Amy Poehler's 'Yes, Please' Is Helping ME Cope With My Divorce

Amy Poehler's book is amazing. So if you haven't read it, you should. Instead of discussing her divorce, she has a wonderful chapter about books on divorce that she would write to help people get through. At the end she wrote something that had kept me calm, made me hopeful, and helped me out of some dark times. Here it is … all credit goes to Amy
  1. My hope is these manuals help you navigate a supremely shitty time.
    Divorce is a rough thing to go through. At some point in your life you thought you had it all figured out, and then, when you're divorcing, you feel like you don't have anything figured out anymore.
  2. I promise you, someday happy couples won't make you cry anymore.
    This is one of the worst parts of my depression. I literally get a stomachache when I see happy couples doing things my ex-wife and I used to do. I shouldn't let anyone's happiness bother me that much. I guess I just fear that I'll never have that again
  3. Someday you may be in one again.
    She made sure to put that it's a possibility, not a certainty. Many of my friends say I'll find the right person. But how do they know? I don't want to settle for someone just because I'm getting older and there are less people available. I want to find the right person. I think we only have one life, so I want to spend it with the right person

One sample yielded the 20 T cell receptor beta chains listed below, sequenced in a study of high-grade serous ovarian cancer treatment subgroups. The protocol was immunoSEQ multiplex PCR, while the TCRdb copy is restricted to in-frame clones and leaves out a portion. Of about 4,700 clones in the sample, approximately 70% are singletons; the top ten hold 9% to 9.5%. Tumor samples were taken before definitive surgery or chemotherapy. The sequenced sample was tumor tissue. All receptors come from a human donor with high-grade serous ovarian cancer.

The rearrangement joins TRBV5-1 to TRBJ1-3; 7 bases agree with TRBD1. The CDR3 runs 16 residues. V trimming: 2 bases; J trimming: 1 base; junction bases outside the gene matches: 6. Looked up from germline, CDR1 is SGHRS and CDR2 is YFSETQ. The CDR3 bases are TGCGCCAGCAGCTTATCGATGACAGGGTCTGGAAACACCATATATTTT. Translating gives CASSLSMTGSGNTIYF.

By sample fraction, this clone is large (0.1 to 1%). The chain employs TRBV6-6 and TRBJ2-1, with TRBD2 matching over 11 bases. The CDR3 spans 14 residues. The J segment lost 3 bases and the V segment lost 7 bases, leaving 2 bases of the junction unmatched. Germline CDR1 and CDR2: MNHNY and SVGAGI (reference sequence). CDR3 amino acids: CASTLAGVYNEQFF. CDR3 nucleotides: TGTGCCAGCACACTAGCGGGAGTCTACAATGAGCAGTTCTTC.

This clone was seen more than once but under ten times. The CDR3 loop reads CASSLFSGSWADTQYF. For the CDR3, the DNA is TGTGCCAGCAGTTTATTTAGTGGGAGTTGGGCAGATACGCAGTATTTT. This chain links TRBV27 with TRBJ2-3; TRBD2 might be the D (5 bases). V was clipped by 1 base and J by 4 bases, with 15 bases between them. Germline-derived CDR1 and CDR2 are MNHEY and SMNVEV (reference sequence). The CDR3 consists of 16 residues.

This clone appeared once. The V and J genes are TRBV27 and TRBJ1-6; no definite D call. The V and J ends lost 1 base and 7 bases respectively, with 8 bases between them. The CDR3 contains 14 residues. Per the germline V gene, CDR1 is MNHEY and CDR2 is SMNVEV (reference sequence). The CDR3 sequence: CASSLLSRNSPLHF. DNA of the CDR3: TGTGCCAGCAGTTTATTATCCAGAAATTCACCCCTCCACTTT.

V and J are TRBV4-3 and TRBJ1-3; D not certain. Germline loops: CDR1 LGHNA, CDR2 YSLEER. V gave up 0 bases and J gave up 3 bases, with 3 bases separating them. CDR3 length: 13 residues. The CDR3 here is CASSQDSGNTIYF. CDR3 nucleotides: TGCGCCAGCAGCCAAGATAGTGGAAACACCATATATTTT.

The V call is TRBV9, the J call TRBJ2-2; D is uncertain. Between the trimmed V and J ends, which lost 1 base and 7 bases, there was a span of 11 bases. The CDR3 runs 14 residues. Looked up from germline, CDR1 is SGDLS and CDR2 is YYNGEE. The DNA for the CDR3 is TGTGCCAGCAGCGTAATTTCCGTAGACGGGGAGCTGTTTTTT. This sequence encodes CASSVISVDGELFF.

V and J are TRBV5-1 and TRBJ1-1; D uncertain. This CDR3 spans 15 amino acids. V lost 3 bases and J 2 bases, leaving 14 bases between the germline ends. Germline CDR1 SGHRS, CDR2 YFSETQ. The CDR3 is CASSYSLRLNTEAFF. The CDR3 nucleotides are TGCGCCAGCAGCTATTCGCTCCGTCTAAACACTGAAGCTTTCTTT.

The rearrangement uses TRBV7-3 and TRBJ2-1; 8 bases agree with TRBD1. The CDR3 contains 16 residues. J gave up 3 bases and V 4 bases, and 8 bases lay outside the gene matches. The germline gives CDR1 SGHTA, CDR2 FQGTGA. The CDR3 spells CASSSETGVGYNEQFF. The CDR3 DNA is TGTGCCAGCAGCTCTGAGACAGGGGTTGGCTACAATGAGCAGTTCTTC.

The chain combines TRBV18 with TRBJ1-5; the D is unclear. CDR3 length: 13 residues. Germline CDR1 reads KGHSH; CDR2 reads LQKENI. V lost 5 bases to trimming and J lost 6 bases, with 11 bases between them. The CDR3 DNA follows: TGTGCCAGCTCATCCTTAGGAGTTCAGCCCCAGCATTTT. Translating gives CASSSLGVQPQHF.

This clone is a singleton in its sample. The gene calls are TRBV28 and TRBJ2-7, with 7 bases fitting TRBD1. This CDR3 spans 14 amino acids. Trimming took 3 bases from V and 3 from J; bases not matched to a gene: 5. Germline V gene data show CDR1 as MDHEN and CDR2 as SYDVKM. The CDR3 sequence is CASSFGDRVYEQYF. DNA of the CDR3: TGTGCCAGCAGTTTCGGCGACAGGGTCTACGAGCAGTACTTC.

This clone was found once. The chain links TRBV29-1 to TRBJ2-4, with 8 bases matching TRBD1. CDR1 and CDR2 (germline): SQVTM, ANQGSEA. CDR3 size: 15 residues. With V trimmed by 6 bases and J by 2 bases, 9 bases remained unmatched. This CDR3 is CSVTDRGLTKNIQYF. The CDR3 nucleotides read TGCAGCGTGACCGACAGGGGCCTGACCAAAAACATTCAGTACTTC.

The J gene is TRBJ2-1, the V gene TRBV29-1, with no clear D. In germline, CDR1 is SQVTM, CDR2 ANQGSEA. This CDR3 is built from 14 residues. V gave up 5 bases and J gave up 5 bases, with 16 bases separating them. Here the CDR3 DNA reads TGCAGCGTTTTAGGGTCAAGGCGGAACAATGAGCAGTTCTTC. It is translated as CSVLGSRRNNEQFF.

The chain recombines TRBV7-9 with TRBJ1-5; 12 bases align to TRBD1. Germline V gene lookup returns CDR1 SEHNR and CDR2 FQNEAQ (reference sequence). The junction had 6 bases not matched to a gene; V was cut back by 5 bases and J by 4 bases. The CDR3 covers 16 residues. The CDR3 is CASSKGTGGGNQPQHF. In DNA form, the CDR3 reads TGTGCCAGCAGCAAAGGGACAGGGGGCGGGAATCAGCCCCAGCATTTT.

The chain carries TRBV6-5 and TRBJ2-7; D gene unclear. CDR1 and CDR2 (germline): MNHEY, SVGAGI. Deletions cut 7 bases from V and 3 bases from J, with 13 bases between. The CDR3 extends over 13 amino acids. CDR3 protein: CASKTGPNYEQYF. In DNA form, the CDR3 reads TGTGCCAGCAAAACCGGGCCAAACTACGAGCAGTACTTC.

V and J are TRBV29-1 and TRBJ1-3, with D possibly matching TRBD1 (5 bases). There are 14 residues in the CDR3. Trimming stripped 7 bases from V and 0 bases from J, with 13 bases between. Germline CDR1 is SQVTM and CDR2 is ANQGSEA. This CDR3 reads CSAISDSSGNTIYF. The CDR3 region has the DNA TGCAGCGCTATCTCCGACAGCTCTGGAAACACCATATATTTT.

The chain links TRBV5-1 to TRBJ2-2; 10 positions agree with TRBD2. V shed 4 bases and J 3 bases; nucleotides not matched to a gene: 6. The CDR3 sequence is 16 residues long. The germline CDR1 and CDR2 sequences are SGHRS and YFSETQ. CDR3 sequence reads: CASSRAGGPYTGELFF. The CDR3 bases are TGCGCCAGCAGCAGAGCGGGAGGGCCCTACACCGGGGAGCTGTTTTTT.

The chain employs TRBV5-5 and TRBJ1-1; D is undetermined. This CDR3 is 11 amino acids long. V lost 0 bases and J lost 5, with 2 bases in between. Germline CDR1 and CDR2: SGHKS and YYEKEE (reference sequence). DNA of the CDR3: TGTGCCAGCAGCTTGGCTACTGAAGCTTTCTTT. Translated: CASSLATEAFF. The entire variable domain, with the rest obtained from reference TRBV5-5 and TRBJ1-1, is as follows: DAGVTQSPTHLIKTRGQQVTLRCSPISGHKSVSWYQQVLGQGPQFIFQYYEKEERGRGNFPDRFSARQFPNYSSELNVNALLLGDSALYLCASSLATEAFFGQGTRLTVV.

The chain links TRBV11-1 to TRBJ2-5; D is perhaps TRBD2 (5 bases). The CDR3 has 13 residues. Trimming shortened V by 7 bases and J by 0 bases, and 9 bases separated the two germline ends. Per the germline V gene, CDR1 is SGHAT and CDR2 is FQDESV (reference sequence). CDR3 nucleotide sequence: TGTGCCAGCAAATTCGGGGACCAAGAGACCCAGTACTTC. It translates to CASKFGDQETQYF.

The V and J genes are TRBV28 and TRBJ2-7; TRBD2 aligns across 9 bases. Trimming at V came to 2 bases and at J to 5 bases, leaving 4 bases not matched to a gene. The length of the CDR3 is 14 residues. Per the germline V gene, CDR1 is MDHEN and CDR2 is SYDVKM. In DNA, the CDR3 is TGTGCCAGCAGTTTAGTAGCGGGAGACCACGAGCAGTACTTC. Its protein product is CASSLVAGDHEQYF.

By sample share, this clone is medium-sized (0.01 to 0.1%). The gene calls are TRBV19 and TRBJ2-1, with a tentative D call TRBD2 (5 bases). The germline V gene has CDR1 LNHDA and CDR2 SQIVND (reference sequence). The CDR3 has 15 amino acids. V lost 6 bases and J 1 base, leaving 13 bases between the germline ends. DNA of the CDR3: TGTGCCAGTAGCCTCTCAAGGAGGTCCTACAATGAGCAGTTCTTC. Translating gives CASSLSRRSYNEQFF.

4. Someday you will wake up feeling 51% happy and slowly, molecule by molecule, you will feel like yourself again.
    I'm progressing towards this. I can honestly say that before the divorce, I was truly happy. I had a baby. A wonderful wife that I loved. I enjoyed my job. I had a house. Everything was good. So, to get blindsided by everything really took a toll on me. I have good days and bad. More bad than good. But I'm getting there. I'm hopeful. That's a big start.
  5. Or you will lose your mind and turn into a crazy person.
    Well, in perfect Amy Poehler sarcasm, she mentions the second scenario. Here's hoping my medicine and soon-to-start therapy keep this from happening